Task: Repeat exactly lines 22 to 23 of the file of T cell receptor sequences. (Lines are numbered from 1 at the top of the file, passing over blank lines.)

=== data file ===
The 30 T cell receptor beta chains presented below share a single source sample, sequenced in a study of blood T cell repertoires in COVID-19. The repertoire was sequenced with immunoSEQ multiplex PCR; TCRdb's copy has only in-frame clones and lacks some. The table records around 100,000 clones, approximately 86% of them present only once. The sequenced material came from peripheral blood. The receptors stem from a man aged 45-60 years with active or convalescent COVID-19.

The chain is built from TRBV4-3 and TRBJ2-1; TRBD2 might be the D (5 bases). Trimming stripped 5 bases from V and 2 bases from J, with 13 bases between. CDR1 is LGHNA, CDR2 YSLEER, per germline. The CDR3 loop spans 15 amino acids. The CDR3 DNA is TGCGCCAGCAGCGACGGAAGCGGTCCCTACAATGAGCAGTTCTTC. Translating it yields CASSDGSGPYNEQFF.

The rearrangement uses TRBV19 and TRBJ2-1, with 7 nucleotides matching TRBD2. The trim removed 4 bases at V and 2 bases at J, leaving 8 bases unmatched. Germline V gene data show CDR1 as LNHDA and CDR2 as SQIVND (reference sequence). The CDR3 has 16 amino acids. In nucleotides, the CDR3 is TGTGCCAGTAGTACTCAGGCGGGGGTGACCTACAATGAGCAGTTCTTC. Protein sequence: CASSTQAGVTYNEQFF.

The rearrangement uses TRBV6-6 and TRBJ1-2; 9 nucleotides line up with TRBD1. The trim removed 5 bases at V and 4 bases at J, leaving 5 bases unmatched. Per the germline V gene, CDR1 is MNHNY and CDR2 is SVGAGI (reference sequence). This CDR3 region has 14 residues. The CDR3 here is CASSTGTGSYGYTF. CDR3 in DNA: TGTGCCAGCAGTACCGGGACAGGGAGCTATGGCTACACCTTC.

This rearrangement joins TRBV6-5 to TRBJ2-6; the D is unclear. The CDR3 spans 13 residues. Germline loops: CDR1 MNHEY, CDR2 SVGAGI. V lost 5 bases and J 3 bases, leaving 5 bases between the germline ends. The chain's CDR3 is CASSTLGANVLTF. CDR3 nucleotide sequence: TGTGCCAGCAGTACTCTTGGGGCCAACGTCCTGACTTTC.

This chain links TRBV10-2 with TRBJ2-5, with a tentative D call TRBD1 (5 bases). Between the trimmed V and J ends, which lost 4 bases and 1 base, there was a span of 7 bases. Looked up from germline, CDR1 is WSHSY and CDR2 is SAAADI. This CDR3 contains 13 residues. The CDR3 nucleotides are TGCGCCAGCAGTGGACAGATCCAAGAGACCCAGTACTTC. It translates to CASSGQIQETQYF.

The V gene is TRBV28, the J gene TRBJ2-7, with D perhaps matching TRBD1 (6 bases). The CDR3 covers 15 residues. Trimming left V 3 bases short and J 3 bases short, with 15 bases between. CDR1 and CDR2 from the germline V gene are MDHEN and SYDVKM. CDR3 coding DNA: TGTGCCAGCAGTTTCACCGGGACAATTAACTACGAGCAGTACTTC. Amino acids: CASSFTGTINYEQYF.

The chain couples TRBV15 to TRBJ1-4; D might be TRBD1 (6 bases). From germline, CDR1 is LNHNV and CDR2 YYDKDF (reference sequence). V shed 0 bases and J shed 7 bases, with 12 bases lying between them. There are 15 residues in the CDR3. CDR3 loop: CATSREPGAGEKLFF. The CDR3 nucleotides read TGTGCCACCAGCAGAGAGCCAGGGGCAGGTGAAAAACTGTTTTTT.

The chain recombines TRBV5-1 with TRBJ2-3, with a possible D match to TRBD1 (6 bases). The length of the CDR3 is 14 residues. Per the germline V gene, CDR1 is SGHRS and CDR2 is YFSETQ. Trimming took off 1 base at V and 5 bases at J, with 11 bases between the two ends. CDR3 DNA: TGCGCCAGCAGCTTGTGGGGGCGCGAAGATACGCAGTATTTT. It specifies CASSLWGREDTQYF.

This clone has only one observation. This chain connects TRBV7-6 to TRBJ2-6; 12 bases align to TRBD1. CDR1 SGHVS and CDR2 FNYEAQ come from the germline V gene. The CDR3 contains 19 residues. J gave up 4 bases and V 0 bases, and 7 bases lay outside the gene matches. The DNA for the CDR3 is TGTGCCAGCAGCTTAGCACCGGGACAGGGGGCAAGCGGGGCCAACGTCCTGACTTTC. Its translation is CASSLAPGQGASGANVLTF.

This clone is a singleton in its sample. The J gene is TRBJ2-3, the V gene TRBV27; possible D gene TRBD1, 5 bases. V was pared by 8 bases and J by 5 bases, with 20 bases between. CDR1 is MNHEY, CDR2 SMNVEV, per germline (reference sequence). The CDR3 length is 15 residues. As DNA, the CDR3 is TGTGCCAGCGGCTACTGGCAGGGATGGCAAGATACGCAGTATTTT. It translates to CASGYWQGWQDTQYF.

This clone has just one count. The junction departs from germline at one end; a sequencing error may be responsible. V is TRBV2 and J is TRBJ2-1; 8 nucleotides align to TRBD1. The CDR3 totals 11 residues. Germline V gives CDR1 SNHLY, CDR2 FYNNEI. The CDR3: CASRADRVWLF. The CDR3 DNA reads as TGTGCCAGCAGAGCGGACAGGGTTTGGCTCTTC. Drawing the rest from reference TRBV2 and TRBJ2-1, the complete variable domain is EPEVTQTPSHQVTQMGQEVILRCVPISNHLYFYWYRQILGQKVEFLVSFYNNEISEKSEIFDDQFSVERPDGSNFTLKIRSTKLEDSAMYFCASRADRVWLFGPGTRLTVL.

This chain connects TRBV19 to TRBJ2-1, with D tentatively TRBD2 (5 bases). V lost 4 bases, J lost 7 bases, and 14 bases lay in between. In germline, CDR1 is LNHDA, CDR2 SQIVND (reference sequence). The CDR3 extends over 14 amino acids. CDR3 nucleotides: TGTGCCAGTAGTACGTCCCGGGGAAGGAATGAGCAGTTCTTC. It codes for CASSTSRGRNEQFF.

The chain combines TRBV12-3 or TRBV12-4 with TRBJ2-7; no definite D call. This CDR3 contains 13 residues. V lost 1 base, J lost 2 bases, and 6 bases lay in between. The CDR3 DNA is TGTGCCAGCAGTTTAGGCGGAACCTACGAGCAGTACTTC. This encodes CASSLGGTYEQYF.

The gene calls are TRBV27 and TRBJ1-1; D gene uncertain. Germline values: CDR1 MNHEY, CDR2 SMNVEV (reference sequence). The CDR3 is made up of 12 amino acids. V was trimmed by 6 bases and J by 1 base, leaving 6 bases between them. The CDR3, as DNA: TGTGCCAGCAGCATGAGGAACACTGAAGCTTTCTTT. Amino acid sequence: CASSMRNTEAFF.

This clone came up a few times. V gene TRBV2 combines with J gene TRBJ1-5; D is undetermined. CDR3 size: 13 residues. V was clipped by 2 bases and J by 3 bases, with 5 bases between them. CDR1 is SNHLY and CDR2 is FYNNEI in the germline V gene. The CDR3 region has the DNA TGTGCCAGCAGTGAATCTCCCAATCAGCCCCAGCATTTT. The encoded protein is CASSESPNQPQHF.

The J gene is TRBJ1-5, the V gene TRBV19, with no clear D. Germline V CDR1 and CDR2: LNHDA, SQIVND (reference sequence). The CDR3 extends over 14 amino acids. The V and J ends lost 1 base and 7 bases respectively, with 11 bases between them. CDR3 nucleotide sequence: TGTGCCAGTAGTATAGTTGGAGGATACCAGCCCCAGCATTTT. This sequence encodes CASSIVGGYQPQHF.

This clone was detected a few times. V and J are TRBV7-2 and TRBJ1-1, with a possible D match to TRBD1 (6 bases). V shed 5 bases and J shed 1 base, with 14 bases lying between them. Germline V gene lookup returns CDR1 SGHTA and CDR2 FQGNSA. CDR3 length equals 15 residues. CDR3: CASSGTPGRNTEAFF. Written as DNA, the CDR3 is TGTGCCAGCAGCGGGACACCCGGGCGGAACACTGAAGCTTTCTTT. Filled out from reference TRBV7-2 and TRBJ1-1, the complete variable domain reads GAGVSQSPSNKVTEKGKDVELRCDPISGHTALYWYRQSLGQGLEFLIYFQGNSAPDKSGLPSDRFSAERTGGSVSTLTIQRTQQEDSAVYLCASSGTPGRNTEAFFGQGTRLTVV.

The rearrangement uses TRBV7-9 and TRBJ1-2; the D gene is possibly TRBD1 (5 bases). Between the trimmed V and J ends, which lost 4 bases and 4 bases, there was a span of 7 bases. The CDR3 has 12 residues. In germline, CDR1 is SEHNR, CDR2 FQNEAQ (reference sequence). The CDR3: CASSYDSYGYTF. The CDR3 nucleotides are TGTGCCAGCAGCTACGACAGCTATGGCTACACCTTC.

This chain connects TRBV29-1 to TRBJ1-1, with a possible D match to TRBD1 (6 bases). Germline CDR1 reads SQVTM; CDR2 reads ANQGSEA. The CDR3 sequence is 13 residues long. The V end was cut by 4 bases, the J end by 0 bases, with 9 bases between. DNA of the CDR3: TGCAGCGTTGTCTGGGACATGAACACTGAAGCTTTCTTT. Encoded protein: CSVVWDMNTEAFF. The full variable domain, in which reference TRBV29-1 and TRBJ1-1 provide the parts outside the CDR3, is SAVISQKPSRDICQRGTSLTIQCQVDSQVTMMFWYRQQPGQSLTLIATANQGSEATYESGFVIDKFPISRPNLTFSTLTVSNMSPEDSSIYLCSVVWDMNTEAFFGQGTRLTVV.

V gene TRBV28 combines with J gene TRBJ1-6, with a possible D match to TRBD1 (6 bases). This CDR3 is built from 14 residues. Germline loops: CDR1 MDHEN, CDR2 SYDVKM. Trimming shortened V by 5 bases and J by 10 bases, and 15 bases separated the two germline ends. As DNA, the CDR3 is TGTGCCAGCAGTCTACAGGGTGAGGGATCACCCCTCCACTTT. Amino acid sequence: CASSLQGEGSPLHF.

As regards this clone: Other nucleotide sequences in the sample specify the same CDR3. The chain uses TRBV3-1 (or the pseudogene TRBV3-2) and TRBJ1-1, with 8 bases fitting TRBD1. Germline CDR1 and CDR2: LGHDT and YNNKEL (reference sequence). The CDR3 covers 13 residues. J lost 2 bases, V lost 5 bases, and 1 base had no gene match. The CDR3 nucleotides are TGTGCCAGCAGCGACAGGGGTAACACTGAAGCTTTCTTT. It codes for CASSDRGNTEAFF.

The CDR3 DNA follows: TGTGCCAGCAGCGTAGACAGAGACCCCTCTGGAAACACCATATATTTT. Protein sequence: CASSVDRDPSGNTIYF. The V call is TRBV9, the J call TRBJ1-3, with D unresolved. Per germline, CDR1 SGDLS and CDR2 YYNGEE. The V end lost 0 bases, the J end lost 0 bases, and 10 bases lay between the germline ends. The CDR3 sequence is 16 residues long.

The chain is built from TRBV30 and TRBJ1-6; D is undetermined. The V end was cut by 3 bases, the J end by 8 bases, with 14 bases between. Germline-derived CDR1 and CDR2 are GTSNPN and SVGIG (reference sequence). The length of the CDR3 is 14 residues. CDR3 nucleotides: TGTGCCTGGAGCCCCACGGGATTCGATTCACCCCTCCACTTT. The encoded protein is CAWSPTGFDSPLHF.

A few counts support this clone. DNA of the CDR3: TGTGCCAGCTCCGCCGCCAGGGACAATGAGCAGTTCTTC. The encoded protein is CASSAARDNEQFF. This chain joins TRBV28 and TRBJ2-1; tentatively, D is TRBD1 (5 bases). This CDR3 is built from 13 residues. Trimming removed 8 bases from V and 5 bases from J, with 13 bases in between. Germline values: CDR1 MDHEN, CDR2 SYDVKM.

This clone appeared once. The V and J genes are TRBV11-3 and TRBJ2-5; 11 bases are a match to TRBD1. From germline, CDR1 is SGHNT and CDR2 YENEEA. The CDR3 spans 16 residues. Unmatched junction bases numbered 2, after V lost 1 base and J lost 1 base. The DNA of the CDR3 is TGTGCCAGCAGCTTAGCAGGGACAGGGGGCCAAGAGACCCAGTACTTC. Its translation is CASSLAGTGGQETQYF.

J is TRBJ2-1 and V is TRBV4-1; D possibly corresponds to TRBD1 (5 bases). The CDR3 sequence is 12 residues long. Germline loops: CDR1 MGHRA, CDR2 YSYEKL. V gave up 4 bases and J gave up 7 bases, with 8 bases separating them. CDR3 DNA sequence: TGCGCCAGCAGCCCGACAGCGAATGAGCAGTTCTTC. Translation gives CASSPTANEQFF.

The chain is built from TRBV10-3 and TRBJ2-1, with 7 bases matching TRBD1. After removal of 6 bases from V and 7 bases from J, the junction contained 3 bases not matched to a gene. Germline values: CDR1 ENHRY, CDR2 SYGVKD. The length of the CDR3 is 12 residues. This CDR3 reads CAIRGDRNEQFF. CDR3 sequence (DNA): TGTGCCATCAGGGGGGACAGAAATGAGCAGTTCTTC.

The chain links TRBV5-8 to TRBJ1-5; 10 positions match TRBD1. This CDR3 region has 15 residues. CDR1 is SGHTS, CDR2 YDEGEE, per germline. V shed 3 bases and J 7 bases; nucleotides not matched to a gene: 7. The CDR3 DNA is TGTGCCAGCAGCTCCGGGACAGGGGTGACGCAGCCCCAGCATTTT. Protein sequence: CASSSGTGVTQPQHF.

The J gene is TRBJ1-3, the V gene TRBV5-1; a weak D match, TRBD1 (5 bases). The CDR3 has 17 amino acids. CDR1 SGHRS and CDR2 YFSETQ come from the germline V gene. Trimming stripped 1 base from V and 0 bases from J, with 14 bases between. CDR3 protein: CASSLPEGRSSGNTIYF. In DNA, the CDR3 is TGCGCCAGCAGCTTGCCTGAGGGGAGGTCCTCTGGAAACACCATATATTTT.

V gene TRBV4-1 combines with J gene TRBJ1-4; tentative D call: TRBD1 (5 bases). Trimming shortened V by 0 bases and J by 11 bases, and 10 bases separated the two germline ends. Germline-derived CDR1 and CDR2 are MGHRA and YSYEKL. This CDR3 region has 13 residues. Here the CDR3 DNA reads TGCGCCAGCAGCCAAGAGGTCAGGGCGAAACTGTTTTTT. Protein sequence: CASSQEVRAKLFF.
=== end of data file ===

As regards this clone: Other nucleotide sequences in the sample specify the same CDR3. The chain uses TRBV3-1 (or the pseudogene TRBV3-2) and TRBJ1-1, with 8 bases fitting TRBD1. Germline CDR1 and CDR2: LGHDT and YNNKEL (reference sequence). The CDR3 covers 13 residues. J lost 2 bases, V lost 5 bases, and 1 base had no gene match. The CDR3 nucleotides are TGTGCCAGCAGCGACAGGGGTAACACTGAAGCTTTCTTT. It codes for CASSDRGNTEAFF.

The CDR3 DNA follows: TGTGCCAGCAGCGTAGACAGAGACCCCTCTGGAAACACCATATATTTT. Protein sequence: CASSVDRDPSGNTIYF. The V call is TRBV9, the J call TRBJ1-3, with D unresolved. Per germline, CDR1 SGDLS and CDR2 YYNGEE. The V end lost 0 bases, the J end lost 0 bases, and 10 bases lay between the germline ends. The CDR3 sequence is 16 residues long.